In my experience so far I haven’t actually run into a “bad part” or “bad board” on this project; it’s purely that I introduce some bug coming from imperfect manual assembly and then have to waste time debugging and reworking, etc. If you haven’t gathered already, that process is just excruciating, especially on a design that is this jam packed; I’m completely burnt out on manual SMD rework. I think we can achieve a high good board rate coming direct out of fab with everything assembled. It’s a matter of doing that at a reasonable price.

We’ve essentially been wasting all of my useful cycles on tedious stuff that should be outsourced. All of that energy needs to go into software and design.

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I understand the hassles of making products for sale. I have been making Synthwerks Eurorack modules for over a decade and I have done all the post PCB stuff myself in the basement of my house. All through hole parts and testing are done by me. My stuff is MUCH more simpler than yours for sure. There is a company in a neighboring state to me that can take the project all the way from BOM and Gerbers to tested boxed units ready for sale. They do it for many Eurorack makers and pedal makers. It cost more of course, more than my volumes of sale can afford, but I am sure that there are houses in the EU that can do that for you too. Charge more for the AKSO. It will STILL be much cheaper than the competition for what it offers. I can wait for a new design though, especially if it is a better design. Compatibility with the Axolotti is not that important to me personally (I easily see how it was a way to jump-start the AKSO project). I have found after doing this for as long as I have done it, that my sanity is worth every cent I have to charge the user for. So is yours. Value your labor, you are worth it.

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V glad to hear you’re ok and you’re back nsm! I struggle with poor mental health at times and also find facing communications very challenging when overwhelmed. It’s an awful feedback loop when there’s too much to do. I think re-scoping, and realistically assessing project needs are very positive moves.

Maybe some additional project management could help? I’m sure there’s some good eggs around who are invested enough to help out with a communications strategy who could act as go betweens/community managers when you just want to focus on work.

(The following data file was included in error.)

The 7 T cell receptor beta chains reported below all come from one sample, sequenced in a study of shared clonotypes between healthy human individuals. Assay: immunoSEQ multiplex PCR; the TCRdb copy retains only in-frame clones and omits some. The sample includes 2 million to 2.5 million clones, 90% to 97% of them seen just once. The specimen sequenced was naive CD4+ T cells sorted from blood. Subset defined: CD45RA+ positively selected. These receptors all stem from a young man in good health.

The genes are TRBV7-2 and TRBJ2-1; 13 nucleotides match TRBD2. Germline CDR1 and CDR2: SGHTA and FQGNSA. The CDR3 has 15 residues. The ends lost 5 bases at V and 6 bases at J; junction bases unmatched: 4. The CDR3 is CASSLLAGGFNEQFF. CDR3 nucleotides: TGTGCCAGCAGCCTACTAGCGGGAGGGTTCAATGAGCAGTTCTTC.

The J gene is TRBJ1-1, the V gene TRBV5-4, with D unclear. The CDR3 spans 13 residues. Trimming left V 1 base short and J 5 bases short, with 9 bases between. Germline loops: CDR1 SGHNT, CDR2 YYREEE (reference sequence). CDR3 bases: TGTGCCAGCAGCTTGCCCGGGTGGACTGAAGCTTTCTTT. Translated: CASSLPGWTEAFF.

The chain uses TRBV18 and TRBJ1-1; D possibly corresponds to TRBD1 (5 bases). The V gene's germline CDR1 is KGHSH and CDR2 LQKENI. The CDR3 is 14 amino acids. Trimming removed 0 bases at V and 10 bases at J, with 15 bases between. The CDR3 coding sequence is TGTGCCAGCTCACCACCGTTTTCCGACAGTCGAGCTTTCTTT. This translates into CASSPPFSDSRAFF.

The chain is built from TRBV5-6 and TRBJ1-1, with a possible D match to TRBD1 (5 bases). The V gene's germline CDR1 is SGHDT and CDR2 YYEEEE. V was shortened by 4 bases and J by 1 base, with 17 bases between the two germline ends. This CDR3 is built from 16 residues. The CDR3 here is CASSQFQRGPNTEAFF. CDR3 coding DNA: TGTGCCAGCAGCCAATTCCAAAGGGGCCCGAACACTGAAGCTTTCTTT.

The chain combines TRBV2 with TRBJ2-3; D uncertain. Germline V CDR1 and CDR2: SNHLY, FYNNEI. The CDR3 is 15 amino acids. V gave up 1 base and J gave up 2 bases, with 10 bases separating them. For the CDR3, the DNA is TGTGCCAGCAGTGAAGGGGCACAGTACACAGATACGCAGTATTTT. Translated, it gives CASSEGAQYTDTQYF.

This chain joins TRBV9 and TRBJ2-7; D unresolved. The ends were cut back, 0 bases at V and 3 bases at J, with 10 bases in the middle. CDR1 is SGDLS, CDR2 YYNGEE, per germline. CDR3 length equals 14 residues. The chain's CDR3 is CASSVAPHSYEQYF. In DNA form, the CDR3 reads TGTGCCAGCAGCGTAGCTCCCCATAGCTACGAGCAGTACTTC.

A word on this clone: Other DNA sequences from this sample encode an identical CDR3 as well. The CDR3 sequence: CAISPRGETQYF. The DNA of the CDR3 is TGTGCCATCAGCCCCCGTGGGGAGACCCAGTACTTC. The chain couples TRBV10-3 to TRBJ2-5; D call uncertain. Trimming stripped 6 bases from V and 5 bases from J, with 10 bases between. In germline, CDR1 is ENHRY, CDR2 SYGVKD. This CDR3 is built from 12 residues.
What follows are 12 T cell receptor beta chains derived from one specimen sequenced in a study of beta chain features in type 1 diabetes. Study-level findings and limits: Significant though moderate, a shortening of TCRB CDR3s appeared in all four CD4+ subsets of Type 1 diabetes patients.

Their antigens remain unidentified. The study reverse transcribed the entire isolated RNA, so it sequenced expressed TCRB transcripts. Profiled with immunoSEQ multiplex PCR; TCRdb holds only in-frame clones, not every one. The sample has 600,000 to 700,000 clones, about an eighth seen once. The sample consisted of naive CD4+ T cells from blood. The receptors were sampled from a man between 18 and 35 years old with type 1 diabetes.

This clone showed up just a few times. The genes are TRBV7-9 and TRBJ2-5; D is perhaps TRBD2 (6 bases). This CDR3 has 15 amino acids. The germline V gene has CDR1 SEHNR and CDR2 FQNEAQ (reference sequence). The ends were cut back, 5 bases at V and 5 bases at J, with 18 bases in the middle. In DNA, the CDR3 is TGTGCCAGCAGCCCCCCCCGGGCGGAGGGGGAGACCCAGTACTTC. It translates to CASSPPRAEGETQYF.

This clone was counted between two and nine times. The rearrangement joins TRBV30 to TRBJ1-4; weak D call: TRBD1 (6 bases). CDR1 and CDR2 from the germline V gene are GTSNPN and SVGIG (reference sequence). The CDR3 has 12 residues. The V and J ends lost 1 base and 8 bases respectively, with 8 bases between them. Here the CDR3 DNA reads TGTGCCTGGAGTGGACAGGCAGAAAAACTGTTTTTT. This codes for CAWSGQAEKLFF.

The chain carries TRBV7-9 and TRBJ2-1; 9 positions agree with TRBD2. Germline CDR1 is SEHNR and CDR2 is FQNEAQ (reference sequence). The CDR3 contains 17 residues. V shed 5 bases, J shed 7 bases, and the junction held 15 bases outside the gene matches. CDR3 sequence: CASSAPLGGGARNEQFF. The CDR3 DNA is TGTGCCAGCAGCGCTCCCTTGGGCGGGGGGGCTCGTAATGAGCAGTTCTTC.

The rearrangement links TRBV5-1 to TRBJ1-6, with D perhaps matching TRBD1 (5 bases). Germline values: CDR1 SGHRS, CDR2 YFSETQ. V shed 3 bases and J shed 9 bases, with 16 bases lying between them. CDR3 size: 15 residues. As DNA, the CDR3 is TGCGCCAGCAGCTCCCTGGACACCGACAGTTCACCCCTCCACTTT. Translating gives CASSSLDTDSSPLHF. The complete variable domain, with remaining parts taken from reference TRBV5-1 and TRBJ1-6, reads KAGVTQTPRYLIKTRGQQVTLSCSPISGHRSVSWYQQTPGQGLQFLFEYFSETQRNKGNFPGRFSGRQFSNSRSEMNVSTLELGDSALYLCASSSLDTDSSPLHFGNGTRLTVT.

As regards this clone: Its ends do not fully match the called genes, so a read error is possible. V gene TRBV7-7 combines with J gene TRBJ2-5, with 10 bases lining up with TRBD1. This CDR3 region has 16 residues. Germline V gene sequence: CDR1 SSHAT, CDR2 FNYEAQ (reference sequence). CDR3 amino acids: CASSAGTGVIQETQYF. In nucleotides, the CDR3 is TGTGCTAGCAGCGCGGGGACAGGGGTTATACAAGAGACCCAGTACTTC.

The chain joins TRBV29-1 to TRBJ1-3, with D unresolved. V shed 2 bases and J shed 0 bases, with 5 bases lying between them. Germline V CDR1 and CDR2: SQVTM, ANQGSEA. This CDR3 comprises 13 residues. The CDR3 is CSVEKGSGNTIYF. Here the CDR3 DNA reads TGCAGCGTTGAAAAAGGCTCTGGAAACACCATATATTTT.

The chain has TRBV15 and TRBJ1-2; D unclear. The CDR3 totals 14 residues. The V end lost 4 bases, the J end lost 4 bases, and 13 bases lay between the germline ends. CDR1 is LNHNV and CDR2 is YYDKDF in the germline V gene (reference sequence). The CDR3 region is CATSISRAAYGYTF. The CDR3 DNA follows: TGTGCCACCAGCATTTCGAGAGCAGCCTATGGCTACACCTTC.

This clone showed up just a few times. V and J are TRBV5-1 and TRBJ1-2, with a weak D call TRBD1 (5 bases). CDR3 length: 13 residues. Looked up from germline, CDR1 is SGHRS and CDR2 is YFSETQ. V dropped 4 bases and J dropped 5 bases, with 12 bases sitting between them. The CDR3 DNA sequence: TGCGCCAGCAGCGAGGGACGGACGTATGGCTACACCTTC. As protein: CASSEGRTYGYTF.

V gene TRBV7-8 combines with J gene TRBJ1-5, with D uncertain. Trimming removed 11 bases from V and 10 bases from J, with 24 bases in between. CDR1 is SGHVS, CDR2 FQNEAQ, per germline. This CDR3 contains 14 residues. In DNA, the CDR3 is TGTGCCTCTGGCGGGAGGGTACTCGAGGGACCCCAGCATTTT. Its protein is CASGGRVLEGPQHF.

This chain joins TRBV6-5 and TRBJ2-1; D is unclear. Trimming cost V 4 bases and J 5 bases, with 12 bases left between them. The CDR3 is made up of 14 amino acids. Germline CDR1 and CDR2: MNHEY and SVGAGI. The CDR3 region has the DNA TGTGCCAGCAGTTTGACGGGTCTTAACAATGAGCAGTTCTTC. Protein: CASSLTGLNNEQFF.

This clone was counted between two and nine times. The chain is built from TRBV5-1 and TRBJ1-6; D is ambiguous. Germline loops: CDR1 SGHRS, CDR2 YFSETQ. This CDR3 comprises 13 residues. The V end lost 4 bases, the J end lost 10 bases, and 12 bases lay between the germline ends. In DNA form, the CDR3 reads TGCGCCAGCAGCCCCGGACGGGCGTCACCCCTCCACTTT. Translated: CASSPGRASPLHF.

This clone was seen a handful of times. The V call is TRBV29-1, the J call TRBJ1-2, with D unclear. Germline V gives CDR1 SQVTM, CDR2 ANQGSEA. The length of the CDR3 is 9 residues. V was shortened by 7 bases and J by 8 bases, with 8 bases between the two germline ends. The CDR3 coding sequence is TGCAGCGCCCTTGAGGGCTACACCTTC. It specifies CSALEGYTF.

Good to hear from you. The board is a lovely design and so chock full of capability. I’m not surprised to read about the effort to assemble them and the crazy low price. I’ve been playing with several boards to compare them and the Akso in particular is a sweet spot in terms of capability but I guessed was unsustainable at the price.

Thanks for the feedback.
This project is very promising!
I received my unit about 5 months after the order was charged and was kind of worried, but so far my Akso proved to work well. I can see all the work involved and what kind of burden this represents for a one person business.
Keep us informed: that’s the way you can get positive support!
Thanks for your work.

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It’s a sign of good personality to not work when it’s unhealthy.

When you one day return to this project: double the price, if that’s not enough, then triple it. Axoloti boards sell out in a day, there is demand and you should let that demand drive the price.

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Hi!!

Thank you for sharing, I hope you can get out of this predicament and regain your health!
I’m very excited that you may be finishing my akso board at some point, for me it was starting to feel it was not going to happen. But, as said before, I can appreciate that this is a one-person business, and I’m just very happy that you’re still here and that I’m going to get my super nice board!

Thanks!, Henk

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Good to hear from you Nicolas and grlad that you are doing ok!
I have that tripple order. Is it ok if I simmer the order down to one board and ahave a refund on the to other boards? If its already on the way its ok as it is. Just let me know what you decide.
Best, Chris

Great to hear from you. Glad you’re taking good care of yourself. That’s the most important thing.